It has been a busy couple of weeks around our house. Perhaps you noticed (or maybe you didn’t) that I skipped this post last Friday. After a pretty mild winter, we finally got a few good snowstorms, which meant the kids also had a few good days off from school. This didn’t leave much writing time for me. We did, however, spend lots of time in the kitchen. Maybe it was because of how few snow days we’ve had this year, or because it was so close to Valentine’s Day, or maybe we just really like our carbs, but we went a little crazy with the baking projects. We made Valentine’s everything…heart shaped pretzels, pink frosted cupcakes with red and white sprinkles, sweet and gooey sourdough cinnamon bread…definitely over the top, but so much fun.
Sadly, the flip side of being stuck in the house is that we also spent way too much time this week listening to endless media reports on the rapid changes happening in our country. As the president continues to surround himself with advisors that I find repugnant, I console myself by focusing on the stories of protesters and those brave enough to fight for what they believe in…and with far too many pink frosted cupcakes. Oy!
So, my first star this week, without question, goes to making good food and incredible memories with my kids in the kitchen. We have a new favorite pretzel recipe that actually comes from Highlights magazine (yes, the favorite of doctors’ offices everywhere). It is meant for cooking with kids, of course, so the dough is very forgiving (even after being tortured by an over-excited 3-year-old who thinks it is waaay more fun than playdoh), doesn’t require you to go to the trouble of boiling them, and still turns out pretty yummy pretzels.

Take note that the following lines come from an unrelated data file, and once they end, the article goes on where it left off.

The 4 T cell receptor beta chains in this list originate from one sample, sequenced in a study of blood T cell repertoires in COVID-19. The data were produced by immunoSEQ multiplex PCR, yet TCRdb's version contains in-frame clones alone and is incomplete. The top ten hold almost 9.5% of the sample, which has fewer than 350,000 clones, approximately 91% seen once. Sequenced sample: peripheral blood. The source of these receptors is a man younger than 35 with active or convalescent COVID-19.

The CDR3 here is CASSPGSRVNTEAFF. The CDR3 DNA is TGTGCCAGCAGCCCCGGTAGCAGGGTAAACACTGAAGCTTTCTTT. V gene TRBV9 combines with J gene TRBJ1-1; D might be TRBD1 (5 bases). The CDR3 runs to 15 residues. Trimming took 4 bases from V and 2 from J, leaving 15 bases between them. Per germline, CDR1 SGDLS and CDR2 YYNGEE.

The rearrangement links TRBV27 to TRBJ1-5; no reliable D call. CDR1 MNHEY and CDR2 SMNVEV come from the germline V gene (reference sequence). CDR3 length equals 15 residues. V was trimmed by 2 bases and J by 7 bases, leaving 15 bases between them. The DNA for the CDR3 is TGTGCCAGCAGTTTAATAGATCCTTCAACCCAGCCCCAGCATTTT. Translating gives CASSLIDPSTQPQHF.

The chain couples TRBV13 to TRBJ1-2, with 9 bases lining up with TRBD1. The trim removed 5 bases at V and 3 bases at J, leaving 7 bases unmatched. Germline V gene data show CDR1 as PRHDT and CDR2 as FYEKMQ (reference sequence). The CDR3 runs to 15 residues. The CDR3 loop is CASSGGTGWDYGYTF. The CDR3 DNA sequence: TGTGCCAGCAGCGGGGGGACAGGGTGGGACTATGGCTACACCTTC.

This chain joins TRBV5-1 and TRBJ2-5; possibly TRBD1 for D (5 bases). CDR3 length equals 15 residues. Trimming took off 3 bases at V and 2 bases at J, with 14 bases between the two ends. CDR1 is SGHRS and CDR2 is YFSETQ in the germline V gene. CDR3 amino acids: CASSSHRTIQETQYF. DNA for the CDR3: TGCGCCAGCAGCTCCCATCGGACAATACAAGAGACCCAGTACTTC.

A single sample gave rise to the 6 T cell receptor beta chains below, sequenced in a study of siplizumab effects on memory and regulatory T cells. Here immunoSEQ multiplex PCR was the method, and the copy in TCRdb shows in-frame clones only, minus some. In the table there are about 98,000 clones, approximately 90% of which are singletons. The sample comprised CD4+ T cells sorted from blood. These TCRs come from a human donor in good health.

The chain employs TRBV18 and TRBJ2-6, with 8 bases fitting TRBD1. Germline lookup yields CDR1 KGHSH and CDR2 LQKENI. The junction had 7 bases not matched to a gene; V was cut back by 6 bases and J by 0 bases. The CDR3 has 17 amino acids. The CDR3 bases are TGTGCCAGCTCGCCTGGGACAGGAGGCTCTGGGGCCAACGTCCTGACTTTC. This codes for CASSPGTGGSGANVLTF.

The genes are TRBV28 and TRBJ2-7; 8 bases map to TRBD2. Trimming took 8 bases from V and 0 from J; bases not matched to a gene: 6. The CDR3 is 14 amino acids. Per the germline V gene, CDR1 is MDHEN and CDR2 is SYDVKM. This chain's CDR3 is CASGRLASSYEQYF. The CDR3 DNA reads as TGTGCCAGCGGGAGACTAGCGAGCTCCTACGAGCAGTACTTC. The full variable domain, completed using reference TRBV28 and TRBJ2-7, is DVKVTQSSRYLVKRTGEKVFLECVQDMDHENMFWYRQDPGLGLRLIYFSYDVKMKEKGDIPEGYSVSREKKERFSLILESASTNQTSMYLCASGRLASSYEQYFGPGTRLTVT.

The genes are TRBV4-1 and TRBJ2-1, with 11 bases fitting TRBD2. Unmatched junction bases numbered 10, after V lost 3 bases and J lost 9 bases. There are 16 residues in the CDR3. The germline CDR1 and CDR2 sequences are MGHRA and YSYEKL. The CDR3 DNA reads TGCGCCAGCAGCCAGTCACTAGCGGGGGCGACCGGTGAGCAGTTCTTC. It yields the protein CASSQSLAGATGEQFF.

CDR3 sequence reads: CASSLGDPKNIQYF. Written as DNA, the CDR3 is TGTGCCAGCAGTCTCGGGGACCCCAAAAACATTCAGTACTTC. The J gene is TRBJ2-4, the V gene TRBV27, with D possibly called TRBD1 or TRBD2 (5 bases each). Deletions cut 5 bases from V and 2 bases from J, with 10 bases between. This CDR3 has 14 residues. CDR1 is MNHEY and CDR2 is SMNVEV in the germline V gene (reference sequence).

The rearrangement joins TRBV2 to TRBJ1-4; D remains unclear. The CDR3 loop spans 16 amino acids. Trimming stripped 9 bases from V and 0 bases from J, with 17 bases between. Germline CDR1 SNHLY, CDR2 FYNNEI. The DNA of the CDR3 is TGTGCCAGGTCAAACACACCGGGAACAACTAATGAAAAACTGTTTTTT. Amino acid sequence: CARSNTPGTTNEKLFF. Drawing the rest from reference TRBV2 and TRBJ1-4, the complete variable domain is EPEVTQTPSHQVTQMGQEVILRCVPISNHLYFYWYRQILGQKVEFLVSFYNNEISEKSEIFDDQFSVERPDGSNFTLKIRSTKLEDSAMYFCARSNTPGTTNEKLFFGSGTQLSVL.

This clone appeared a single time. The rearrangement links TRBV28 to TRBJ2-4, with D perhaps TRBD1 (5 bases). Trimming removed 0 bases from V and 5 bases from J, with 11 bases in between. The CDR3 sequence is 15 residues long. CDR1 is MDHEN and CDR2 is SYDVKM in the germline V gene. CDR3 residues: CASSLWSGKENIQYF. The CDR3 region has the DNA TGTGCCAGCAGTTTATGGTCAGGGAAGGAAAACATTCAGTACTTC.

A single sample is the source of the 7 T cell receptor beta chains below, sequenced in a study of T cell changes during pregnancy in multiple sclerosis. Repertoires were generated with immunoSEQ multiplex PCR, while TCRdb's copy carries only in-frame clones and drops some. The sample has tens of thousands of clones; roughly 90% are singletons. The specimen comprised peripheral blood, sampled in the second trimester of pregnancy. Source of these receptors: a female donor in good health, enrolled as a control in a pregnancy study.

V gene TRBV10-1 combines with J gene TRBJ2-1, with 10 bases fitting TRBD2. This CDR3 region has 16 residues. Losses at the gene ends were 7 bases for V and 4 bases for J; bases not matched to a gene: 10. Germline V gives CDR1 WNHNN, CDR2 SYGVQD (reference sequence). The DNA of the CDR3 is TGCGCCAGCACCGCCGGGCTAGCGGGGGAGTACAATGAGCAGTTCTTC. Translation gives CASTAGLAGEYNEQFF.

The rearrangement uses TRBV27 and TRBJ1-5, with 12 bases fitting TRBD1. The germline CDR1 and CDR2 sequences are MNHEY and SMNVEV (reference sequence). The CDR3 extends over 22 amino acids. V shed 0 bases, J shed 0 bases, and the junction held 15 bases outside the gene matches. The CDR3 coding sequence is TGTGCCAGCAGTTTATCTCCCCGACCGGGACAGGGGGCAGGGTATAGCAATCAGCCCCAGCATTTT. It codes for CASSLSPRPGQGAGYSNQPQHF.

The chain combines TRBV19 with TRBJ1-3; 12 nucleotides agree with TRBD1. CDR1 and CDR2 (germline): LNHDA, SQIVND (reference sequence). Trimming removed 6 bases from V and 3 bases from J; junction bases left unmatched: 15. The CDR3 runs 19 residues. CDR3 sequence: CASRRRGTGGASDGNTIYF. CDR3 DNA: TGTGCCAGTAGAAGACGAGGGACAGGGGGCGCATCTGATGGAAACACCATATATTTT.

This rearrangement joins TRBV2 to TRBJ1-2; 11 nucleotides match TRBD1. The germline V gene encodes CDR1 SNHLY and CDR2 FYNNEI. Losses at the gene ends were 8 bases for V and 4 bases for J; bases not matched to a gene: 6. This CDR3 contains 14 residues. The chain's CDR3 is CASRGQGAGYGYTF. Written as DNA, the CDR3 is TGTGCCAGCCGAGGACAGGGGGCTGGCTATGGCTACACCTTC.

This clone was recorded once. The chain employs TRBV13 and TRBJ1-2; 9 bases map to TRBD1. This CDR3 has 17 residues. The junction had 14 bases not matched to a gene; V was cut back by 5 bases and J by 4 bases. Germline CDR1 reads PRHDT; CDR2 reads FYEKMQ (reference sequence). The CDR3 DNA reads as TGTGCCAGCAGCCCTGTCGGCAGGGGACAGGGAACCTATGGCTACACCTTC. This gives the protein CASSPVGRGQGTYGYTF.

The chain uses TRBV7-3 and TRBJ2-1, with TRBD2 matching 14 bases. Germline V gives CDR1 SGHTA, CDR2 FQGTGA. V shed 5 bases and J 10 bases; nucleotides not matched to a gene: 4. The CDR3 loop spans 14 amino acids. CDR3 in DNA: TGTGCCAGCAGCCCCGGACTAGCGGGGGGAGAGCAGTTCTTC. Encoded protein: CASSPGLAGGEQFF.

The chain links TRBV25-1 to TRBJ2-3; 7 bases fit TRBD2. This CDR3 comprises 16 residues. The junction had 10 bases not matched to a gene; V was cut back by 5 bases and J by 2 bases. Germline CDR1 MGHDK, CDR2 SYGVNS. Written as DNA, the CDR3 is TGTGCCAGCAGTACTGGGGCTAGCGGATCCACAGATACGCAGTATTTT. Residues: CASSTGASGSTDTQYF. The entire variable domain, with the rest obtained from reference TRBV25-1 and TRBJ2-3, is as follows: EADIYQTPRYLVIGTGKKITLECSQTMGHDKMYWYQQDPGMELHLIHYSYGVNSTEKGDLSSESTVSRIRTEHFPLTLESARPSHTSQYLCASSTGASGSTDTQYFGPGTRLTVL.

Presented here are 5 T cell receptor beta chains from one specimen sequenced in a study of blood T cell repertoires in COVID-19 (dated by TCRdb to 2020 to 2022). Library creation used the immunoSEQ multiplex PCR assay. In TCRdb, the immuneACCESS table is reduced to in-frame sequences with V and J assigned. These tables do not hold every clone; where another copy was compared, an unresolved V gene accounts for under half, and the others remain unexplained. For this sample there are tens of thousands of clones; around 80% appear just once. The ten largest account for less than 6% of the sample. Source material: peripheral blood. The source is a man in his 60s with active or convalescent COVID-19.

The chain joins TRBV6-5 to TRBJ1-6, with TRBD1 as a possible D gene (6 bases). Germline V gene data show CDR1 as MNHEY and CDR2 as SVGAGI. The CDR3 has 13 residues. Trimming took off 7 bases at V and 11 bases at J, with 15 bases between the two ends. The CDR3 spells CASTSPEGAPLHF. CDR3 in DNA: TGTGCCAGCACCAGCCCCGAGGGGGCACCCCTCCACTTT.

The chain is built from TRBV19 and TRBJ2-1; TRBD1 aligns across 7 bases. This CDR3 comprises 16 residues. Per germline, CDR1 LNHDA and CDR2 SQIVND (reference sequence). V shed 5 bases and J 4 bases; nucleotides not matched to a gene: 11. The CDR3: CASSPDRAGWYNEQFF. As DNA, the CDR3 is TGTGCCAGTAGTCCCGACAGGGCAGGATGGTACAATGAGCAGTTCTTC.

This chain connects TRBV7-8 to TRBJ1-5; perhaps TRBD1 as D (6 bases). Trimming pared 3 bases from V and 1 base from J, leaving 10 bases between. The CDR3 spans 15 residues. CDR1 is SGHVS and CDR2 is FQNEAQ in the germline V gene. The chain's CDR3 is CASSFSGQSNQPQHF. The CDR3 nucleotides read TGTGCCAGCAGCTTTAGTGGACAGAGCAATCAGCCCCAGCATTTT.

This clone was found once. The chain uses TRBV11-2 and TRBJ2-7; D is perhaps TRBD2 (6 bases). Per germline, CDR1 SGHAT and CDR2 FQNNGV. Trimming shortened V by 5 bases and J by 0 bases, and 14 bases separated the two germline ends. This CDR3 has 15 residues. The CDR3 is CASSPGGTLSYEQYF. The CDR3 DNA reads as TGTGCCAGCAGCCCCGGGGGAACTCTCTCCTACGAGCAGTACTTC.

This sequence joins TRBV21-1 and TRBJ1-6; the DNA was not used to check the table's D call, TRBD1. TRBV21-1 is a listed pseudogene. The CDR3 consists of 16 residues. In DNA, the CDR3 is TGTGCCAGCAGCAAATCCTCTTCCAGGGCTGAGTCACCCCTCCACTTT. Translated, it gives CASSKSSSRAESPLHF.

My second star goes to the many restaurants and food industries that are protesting Trump’s policies on immigration and closed their doors in support of “the day without immigrants”. From celebrity chef owned restaurants to small local businesses (including here in my hometown of Stamford, CT), restaurant workers are demonstrating to the public what our country would look like without immigrant labor. They are wisely and bravely demanding that Trump, and all Americans, take notice of how much immigrant labor contributes to the efficiency and quality of our food systems, and how badly we are in need of immigration reform. This is particularly poignant in the restaurant business, where 1 in 4 workers are foreign-born.
And, on a similar note, I am feeling impressed and touched at the recognition of so many in the food and restaurant industry of the essential role that immigrants play, not only in the success of their businesses, but in our day to day life. My third star goes to the “sanctuary restaurants”, which, taking after the sanctuary cities movement, are declaring themselves safe spaces, free from hate, intolerance and discrimination. Offering everything from job training, to legal support, to organizing space for activists, these businesses are supporting the fight for fair treatment of immigrant workers.
My wish for this week mirrors an editorial from the Los Angeles Times, which says, “Here’s one small silver lining to the election of Donald Trump: It has forced Los Angeles City Council members to get moving on the long-stalled proposal to legalize and regulate street vending.” Despite the fact that many Los Angeles streets are crowded with street vendors, particularly in immigrant neighborhoods, street vending has been illegal within the city limits. If caught, street vendors could be forced to pay hefty fines, or could be arrested on misdemeanor charges. Given the new immigration policies under President Trump, illegal activity and arrest are the only excuses needed for the deportation of illegals, even without a conviction. Just a few days ago, fearing a crackdown on street vendors, the city council unanimously voted to decriminalize street vending. Though stronger and clearer regulation is still underway, my wish is that this vote will help protect the many hard-working street vendors trying to make an honest living and support their families.